A Chicago biotech skips the IPO in favor of late-stage Series D for a PhIII Tourette drug
Emalex Biosciences has secured $250 million in Series D funds to bankroll a Phase III clinical trial in children, adolescents and adults who have Tourette syndrome.
The Chicago biotech plans to kick off the trial this quarter and will target 90 sites across the US, Canada and Europe with a 220-patient trial, which the four-year-old drug developer claims would be the largest transatlantic trial ever for the central nervous system disorder, chief business officer Eric Messner told Endpoints News.
Pumping capital into the business are: Series D leader Bain Capital Life Sciences, Valor Equity Partners, Fidelity Management and undisclosed family offices.
The trial will take about two years, which means data should come out in early 2025 for a potential FDA drug approval request, Messner said. The hefty late-stage private financing announced Thursday will take Emalex all the way there, the executive added, with enough to bankroll manufacturing, clinical pharmacology studies and certain pre-commercialization activities, should the Phase III bear fruit.
Drug R&D for Tourette syndrome has not been easy, with clinical setbacks at Neurocrine, Teva and others. But some are trying to move forward, like Noema Pharma, which is in mid-stage testing for a former Roche asset.
“Tourette’s is a disease of high unmet need. In the last few years, there have been attempts by other industry leaders like Neurocrine Biosciences with their VMAT2 inhibitor, but unfortunately those trials were not successful,” Bain managing director Ricky Sun, who led the firm’s investment in Emalex, said in an email to Endpoints. “We believe Emalex’s lead molecule has the right properties to be a highly attractive option for patients.”
Emalex will test the same primary efficacy endpoint as it did in a Phase IIb study of ecopipam, or EBS-101, focused on children under the age of 18. The D1AMOND Study tested whether 2mg/kg/day of the drug was better than placebo on a scale known as the Yale Tic Severity Score-Total Tic Score in a randomized withdrawal trial.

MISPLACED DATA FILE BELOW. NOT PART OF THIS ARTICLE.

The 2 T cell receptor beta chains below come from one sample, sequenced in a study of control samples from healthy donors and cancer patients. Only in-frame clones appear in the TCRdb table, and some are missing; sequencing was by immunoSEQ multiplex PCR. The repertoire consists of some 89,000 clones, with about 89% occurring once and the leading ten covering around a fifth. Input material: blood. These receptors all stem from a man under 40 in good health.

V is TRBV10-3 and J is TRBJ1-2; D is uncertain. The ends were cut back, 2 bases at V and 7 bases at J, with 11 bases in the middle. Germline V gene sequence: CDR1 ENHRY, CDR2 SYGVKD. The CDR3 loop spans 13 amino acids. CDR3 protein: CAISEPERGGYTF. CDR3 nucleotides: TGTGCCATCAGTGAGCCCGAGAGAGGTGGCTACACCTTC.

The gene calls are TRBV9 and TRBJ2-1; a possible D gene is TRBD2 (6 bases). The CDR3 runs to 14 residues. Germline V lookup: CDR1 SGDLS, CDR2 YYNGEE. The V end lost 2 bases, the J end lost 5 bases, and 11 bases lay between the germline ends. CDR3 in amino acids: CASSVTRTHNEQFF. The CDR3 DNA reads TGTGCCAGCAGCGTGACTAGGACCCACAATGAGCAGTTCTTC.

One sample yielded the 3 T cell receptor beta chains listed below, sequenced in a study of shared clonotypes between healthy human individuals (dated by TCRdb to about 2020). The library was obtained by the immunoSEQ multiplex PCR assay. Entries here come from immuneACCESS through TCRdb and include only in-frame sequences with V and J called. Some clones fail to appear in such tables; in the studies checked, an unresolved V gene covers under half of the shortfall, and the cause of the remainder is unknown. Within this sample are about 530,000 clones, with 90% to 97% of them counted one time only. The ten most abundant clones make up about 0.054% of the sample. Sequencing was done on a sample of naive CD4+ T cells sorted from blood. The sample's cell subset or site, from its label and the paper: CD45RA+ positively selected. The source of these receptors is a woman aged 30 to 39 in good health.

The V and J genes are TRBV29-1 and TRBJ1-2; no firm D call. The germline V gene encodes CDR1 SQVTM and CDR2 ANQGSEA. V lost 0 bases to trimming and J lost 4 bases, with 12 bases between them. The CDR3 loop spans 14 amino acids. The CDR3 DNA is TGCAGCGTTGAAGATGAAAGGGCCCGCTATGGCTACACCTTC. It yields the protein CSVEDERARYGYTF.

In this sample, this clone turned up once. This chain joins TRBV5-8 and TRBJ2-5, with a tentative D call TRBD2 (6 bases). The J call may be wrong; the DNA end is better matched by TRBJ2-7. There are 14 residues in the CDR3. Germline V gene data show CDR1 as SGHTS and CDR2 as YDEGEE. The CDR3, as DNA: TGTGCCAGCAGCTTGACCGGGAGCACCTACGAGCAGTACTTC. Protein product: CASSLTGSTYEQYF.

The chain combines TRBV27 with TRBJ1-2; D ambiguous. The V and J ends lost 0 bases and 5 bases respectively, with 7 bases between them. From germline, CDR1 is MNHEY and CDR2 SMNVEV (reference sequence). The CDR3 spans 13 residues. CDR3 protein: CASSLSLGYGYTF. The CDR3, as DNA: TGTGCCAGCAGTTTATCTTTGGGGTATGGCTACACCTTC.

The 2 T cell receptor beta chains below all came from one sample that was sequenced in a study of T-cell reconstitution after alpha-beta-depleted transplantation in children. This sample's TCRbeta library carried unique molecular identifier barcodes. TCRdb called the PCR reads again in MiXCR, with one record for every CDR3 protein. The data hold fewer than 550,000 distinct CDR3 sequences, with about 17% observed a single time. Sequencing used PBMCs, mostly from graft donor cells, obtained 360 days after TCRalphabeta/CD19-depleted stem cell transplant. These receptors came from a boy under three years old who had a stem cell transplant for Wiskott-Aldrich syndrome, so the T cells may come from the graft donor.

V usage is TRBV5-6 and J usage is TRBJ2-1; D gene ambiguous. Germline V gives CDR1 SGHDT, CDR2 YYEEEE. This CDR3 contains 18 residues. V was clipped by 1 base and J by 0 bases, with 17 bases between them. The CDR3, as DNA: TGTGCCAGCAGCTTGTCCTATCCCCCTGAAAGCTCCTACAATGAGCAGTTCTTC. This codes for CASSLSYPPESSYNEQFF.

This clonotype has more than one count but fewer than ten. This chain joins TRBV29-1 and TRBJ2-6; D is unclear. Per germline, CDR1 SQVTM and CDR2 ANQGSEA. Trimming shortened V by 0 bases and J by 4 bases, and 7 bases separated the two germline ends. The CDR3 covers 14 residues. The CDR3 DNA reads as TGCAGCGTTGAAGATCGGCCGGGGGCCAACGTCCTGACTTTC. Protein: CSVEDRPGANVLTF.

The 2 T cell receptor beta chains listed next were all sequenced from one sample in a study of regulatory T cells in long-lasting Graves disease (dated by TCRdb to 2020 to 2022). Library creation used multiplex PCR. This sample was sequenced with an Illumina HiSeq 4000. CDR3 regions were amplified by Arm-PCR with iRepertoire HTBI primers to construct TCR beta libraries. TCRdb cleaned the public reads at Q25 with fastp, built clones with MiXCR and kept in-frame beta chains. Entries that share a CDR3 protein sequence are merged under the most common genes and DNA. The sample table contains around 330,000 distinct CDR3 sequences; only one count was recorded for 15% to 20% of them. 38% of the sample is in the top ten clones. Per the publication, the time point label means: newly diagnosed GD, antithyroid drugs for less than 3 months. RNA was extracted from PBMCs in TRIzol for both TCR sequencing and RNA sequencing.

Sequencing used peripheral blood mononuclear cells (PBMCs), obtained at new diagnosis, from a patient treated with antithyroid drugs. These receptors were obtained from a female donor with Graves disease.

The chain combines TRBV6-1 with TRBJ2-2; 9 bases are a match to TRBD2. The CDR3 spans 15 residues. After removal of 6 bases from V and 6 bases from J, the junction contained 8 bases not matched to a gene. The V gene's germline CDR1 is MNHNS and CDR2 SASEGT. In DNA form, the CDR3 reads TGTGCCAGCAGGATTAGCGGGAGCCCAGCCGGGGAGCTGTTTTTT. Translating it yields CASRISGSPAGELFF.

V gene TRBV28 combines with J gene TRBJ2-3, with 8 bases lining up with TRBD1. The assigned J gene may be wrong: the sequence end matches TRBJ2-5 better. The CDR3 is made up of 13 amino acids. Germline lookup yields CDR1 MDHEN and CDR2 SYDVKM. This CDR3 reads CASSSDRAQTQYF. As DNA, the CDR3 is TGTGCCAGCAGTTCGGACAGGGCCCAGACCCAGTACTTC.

The 153-patient study found that the drug was statistically significant and clinical meaningful “at all timepoints, from Week 4 to Week 12,” the company said last November. Headache, fatigue, somnolence, insomnia and restlessness were reported side effects.
The dopamine-1 receptor antagonist was acquired from Maryland-based Psyadon in 2018. The original owner had tested it in a Phase IIb, with results posted in 2017. The drug might also be tested in patients with restless legs syndrome with augmentation, also known as Willis-Ekbom disease, after a licensing agreement was inked with East Carolina University last spring.
Messner said the company explored multiple financing avenues between the $35 million Series C in March 2021 and the Series D, which came together after discussions with Bain over the past few months. That included looking at a potential debut on Wall Street, the executive said.
Castle Creek Biosciences, another biotech out of the incubator Paragon Biosciences, had also considered an IPO, but a little bit more seriously, having filed paperwork with the SEC but ultimately backing out in late December 2021, instead opting for a $112 million raise in the first half of 2022.
Paragon leader Jeff Aronin and Messner co-founded Emalex in 2018. The two worked together on Marathon Pharmaceuticals, a Martin Shkreli-like price-hike biotech that took a cheap overseas steroid, got it approved by the FDA for Duchenne muscular dystrophy in February 2017, and received pushback from politicians and others about the $89,000 list price.
At the time, Messner was VP of sales and marketing. PTC Therapeutics bought the drug, marketed as Emflaza.
Chicago-based Paragon has also backed daytime sleepiness drugmaker Harmony Biosciences, Takeda-partnered Evozyne and eye-focused cell therapy maker CiRC Biosciences.